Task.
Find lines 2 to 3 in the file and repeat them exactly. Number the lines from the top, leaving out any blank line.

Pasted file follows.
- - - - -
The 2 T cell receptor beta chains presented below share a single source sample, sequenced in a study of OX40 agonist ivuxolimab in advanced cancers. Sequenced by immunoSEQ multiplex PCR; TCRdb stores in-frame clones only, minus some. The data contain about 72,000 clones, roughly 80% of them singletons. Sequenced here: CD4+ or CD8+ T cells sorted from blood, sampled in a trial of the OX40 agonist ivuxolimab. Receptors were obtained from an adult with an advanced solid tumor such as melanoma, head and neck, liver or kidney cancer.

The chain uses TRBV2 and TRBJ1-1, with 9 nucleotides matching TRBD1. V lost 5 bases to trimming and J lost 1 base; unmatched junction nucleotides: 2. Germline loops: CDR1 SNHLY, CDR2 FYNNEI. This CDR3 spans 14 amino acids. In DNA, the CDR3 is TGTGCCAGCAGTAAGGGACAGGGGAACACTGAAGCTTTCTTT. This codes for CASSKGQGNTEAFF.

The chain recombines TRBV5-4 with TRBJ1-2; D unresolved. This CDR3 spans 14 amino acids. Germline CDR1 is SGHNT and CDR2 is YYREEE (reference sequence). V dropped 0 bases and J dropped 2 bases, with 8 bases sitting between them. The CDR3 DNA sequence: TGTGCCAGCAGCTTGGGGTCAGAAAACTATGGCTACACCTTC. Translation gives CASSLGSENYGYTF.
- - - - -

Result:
The chain uses TRBV2 and TRBJ1-1, with 9 nucleotides matching TRBD1. V lost 5 bases to trimming and J lost 1 base; unmatched junction nucleotides: 2. Germline loops: CDR1 SNHLY, CDR2 FYNNEI. This CDR3 spans 14 amino acids. In DNA, the CDR3 is TGTGCCAGCAGTAAGGGACAGGGGAACACTGAAGCTTTCTTT. This codes for CASSKGQGNTEAFF.

The chain recombines TRBV5-4 with TRBJ1-2; D unresolved. This CDR3 spans 14 amino acids. Germline CDR1 is SGHNT and CDR2 is YYREEE (reference sequence). V dropped 0 bases and J dropped 2 bases, with 8 bases sitting between them. The CDR3 DNA sequence: TGTGCCAGCAGCTTGGGGTCAGAAAACTATGGCTACACCTTC. Translation gives CASSLGSENYGYTF.